If you haven't seen The Take, it's a documentary that Naomi Klein and Avi Lewis made about life in Argentina after the economic collapse, when workers began rejecting the neoliberalism that had driven the economy into the ground and taking control of their own lives.
I may end up crashing here because, if you can't tell by the way I leap from topic to topic tonight, I'm really tired. June Pointer died Tuesday and Rebecca's "june pointer 1953-2006" is a pretty good look at the Pointer Sisters career.
My favorite comment this week was yesterday when Jim was talking about how tired he was, not complaining, just talking about it, and Dona said, "Now do you get why it's too much to expect marathon sessions every Sunday?" I'm sure come this weekend, Jim will be urging us all to put in more hours but right now, at least, I think he gets that by the time the edition starts, C.I. has put in a full day and then some. By the way, I loved what C.I. dictated re: John Kerry today.
The biggest shock? To my system anyway, that everyone expects to eat by 5:30. I know it's 8:30 for most of them but I'm not used to eating that early. (8:30 if they were back east.)
I just think it's been really great for us to all get together, even for the ones that were only here over the weekend.
C.I. has the new issue of Ms. in here so let me flip through that and find something because I really feel like anyone trying to read this is going to give up because I'm so tired. Okay, in the letters, there's a comment about moving Ms., when you find it in the stores, to the front. Great idea. But don't go to a bookstore or Tower with C.I. You have to redo the whole magazine rack. Yes, Ms. goes to the front, but The New Republican goes to the back, under other magazines, The Progressive, The Nation come to the front and you're not done yet. By the time you're done, the magazine rack looks completely different. (Better in my opinion.) The first time that happened, or the first time I was along for it, we were about to check out and C.I. says "Just a second" and I'm thinking "Oh, we're going to look at magazines." No, we were going to rearrange them.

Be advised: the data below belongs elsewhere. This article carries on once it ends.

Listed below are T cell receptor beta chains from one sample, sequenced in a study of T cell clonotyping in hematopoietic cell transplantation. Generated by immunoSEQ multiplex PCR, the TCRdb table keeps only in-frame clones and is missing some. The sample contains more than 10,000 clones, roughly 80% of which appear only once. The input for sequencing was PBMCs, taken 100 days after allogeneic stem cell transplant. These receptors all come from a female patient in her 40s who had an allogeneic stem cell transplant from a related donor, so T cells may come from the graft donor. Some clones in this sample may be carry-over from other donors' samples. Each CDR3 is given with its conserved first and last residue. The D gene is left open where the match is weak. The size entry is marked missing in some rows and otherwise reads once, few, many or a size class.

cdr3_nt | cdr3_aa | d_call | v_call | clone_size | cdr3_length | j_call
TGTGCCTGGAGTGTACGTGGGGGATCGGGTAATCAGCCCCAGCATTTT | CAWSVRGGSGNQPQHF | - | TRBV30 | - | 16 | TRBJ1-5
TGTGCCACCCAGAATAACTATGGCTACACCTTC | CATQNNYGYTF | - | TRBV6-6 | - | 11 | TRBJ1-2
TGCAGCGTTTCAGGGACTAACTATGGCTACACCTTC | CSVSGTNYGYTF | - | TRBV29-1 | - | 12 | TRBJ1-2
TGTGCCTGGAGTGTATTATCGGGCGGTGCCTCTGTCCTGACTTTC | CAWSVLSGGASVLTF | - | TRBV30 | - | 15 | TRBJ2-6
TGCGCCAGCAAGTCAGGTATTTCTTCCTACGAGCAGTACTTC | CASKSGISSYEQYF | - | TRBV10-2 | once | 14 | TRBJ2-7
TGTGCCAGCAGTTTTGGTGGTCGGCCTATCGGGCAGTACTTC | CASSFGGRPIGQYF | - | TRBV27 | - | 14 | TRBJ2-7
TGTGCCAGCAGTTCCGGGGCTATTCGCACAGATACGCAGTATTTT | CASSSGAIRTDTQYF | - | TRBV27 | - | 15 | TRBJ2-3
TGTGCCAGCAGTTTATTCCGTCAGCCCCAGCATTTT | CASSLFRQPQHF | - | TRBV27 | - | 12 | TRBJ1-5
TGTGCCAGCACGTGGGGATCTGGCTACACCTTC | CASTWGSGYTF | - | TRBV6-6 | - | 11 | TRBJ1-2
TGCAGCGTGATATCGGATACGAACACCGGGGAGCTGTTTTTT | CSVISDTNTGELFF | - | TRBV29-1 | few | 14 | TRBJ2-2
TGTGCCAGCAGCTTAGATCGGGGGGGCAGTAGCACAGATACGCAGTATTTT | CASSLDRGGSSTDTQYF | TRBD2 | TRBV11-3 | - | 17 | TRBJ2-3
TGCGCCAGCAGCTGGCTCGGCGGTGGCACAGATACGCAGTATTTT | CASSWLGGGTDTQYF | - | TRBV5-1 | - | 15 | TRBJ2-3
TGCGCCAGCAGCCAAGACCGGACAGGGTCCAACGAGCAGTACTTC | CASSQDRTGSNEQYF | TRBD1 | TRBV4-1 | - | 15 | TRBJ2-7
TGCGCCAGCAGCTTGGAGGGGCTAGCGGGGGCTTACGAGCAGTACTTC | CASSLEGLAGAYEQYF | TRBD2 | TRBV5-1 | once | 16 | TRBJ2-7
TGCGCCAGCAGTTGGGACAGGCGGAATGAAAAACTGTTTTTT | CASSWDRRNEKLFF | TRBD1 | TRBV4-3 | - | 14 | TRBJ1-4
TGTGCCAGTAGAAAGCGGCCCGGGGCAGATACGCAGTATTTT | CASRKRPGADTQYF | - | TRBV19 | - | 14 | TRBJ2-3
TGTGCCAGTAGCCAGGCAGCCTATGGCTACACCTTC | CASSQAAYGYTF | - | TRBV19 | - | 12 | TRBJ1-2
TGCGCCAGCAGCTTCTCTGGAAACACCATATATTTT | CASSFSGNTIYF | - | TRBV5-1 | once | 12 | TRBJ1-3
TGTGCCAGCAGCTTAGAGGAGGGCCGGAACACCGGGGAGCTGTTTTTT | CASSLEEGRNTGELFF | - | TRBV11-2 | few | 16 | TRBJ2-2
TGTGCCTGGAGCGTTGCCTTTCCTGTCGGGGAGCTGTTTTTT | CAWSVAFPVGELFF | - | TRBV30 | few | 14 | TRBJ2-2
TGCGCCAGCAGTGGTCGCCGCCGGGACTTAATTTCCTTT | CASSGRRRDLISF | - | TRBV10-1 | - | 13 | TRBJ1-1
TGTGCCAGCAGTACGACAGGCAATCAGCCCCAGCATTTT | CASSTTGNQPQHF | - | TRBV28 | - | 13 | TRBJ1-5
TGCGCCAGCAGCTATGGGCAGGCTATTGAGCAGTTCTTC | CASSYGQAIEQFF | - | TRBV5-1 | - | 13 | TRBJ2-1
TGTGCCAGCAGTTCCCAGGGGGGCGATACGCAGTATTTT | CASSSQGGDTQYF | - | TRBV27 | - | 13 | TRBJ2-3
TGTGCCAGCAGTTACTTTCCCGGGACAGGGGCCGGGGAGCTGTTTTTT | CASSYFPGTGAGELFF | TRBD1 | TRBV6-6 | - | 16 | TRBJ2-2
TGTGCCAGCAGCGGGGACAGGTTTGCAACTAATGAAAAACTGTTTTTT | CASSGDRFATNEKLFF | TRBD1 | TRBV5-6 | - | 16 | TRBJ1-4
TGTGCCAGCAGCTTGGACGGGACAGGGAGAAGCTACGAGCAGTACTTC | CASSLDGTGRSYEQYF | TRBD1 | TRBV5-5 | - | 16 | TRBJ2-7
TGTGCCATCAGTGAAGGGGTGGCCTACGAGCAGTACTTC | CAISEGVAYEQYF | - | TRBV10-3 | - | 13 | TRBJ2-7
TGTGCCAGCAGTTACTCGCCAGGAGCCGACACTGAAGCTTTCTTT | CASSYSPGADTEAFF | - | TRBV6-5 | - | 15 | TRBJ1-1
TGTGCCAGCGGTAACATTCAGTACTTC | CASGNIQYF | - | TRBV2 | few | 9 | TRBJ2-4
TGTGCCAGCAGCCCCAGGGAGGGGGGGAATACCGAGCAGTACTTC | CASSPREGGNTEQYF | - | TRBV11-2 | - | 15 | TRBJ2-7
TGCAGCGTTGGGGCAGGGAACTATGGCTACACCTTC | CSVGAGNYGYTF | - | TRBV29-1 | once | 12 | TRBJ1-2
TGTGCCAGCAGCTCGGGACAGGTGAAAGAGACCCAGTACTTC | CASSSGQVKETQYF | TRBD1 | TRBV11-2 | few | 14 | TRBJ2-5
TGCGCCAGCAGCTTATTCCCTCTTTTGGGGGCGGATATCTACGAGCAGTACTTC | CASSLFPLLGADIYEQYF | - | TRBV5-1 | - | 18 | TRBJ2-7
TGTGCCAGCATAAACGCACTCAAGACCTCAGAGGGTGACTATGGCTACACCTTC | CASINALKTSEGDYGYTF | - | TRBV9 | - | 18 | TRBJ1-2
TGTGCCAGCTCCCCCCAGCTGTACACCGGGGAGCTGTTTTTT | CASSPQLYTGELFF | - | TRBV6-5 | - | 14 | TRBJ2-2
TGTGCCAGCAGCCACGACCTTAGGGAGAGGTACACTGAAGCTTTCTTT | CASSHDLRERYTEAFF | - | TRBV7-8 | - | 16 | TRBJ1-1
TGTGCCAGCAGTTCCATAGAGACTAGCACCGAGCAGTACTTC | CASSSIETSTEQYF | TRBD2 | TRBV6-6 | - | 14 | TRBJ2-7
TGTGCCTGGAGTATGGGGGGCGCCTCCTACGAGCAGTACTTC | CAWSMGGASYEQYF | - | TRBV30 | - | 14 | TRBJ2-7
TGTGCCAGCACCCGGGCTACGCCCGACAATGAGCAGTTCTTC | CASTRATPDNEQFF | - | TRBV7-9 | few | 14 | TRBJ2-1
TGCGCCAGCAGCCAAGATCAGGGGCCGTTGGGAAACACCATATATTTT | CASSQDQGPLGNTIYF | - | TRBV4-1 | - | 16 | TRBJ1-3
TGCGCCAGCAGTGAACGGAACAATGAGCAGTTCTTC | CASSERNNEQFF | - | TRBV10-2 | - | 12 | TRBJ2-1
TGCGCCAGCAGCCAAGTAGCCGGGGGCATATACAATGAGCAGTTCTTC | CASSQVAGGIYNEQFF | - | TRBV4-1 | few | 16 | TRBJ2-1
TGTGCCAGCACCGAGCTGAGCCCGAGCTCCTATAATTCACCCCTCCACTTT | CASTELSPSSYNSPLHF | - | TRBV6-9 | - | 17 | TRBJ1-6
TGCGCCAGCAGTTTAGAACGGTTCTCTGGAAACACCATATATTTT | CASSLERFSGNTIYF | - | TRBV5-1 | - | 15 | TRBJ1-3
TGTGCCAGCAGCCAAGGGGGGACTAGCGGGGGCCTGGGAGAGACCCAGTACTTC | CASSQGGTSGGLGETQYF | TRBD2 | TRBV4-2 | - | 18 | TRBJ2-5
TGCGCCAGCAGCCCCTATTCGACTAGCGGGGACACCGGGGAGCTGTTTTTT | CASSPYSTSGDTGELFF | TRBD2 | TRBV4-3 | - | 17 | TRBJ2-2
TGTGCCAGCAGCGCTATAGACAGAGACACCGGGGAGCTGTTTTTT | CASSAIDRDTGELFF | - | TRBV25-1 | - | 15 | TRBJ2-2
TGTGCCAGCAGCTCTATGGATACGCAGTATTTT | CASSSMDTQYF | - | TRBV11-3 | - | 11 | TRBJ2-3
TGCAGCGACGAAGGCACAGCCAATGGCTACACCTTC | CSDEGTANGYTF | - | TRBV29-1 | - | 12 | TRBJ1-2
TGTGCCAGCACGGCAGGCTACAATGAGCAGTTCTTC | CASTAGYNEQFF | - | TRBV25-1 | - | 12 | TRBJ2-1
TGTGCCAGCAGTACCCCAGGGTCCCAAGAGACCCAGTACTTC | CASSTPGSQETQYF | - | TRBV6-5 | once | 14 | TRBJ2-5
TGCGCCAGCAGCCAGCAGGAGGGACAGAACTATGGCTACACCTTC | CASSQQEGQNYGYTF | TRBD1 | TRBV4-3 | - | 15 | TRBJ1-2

I'm flipping through the magazine and there's a really nice two page spread on Coretta Scott King entitled "A Revolutionary Woman." I'm going to offer the concluding paragraph:
When the grand narrative of American feminism is rewritten, it will be a more extraordinary "herstory" when the pantheon of women warriors is expanded. Coretta Scott King will join her fallen African American sisters -- Anna Julia Cooper, Ida Wells-Barnett, Claudia Jones, Lorraine Hansberry, Audre Lorde, June Jordan -- whose collective battles against multiple forms of oppression have been as inspirational, as compelling and as transgressive as those of the more celebrated icons of the women's movement. When we retell the story of radical African American activism in the 20th century, we can finally embrace Coretta Scott King as the truly revolutionary figure she was.
That was written by Beverly Guy-Sheftall, by the way. There's also an article on Ani DiFranco purchasing a church that was about to be torn down in her hometown of Buffalo. She's going to move her offices into the second floor and hold poetry and concerts in the auditorium -- yes, that includes her own performances so let's hope that means she's mended since she had to cancel her concert. I'm so used to seeing her in dreads, I kept passing this article. It's noted on the cover but I kept flipping through trying to find it.
Mike just ran in to say he had just blogged and that it's time for the movie so I'll stop.